This is one of my favorite festivals of the year. It’s akin to Thanksgiving in that it’s a holiday about families coming together but without the stress of giving gifts. Farmers would celebrate the end of the harvest season with their families and friends. The Festival is traditionally held on the 15th day of the eighth month in the Chinese calendar, which is usually around late September or early October in the Gregorian calendar.
During my childhood, my family would gather with extended family to share moon cakes, eat pomelos (a large citrus fruit), recite moon poems and observe the bright moon together. We would often go to San Francisco’s Chinatown to celebrate. For years, I cherished a small replica of a lantern, transformed into a red plastic basket filled with candy that my mom and dad bought me as a holiday treat as we strolled up Washington Street.
I especially love moon cakes with lotus seed filling with no more than two duck egg yolks. I learned this the hard way when I attempted to buy my own moon cakes. I purchased what was purported to be the best moon cake in terms of ingredients and bakery reputation. The four moon cakes cost me five movie tickets. When I finally cut into the moon cake, it was so filled with orange egg yolk that I could barely see the lotus seed paste. I could not take more than one bite of the super rich and sweet treat. I learned my lesson. Wait for my mom’s older sister, my Auntie Grace, who seems to know all, to direct me to the exact moon cake to buy. This year, my husband and I were very lucky. Auntie Grace gave us two very delicious moon cakes so no bumbling shopping trips this year. Delicate outer crust and smooth filling. And my mom gave us one shaped like a panda.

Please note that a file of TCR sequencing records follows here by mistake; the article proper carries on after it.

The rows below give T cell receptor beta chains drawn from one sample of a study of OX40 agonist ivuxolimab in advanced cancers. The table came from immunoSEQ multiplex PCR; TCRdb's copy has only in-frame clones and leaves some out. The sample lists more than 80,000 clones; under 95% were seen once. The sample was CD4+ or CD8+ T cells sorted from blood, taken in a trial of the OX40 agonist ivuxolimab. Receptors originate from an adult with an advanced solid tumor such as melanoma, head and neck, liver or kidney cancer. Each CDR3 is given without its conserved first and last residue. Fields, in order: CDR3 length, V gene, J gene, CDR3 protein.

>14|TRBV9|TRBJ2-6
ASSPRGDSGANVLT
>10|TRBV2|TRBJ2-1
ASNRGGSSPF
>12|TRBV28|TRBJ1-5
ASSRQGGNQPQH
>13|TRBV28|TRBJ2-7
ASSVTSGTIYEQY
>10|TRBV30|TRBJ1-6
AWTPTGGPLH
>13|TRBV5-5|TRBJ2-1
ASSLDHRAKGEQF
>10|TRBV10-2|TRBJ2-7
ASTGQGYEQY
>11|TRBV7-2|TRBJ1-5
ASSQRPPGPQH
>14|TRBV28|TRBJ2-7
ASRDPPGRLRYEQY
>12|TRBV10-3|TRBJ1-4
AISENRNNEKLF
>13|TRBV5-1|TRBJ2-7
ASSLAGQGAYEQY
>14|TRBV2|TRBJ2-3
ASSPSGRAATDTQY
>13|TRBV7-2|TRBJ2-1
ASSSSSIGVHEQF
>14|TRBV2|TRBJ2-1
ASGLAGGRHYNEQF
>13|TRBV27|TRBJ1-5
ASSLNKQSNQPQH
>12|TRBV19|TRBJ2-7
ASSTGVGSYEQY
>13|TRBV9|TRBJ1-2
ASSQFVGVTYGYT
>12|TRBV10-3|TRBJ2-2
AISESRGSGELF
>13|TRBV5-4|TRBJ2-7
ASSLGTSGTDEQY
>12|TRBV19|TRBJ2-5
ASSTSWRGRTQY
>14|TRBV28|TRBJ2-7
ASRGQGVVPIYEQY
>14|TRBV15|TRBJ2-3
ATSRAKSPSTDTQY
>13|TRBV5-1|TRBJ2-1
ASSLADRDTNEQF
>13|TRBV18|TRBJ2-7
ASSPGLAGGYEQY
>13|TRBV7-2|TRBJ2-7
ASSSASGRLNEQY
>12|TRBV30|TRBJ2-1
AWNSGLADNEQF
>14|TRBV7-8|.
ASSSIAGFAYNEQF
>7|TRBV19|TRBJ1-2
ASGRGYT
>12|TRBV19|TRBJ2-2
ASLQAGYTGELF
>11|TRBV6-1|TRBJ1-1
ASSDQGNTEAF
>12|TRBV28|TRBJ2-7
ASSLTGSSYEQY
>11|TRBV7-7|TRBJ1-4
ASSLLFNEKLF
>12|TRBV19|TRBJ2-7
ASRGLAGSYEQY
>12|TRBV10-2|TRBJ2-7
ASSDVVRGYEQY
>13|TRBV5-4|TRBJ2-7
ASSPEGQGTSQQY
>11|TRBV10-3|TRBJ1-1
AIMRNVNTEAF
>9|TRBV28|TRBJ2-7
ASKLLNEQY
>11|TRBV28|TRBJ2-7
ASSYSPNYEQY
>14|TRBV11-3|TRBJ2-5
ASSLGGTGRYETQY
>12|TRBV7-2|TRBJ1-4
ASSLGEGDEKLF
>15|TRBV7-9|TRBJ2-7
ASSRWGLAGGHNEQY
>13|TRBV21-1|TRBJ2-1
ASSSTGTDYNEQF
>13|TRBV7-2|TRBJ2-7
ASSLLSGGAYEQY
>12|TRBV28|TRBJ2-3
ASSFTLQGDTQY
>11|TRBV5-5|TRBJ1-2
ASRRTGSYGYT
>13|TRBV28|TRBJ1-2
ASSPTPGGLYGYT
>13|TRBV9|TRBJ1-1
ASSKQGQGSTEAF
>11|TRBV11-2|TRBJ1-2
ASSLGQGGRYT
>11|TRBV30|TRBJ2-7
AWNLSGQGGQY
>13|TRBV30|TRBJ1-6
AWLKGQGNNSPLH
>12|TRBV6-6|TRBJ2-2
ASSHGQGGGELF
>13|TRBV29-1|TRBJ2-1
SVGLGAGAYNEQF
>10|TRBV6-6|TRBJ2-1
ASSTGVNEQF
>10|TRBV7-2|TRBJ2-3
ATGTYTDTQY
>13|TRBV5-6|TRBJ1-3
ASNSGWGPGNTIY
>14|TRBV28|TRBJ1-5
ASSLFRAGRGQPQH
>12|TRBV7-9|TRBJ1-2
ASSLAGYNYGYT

My mom and Grandma Yau taught my brother and me about the legend behind the festival. The Goddess Chang’e took a special elixir to escape an evil man, a disciple of her husband’s. The potion immediately elevated her to goddess and immortal status, separating her from her beloved husband. To stay as close to him as possible, she flew to the moon. The legend states that one can see the goddess when the moon is at its brightest in mid-autumn. My mom would point up to the moon and ask me if I could see the lady in the moon. I would squint and look and look. “Yes, I think I can see her!”
The video below does a much better job in explaining the legend of Hou Yi and the Moon Goddess Chang’e. One of the hosts is a bit over eager but despite his exuberance, the story is clear.
And for a bonus treat, I’ve included this fantastic video about the complexity of Chinese family trees and the honorific titles used in Cantonese. Really funny and helps me keep it all straight!
Only a little moon cake left. Good-bye harvest moon. ‘Til next year…
Postscript: Harvest Moon a day later, September 9, 2014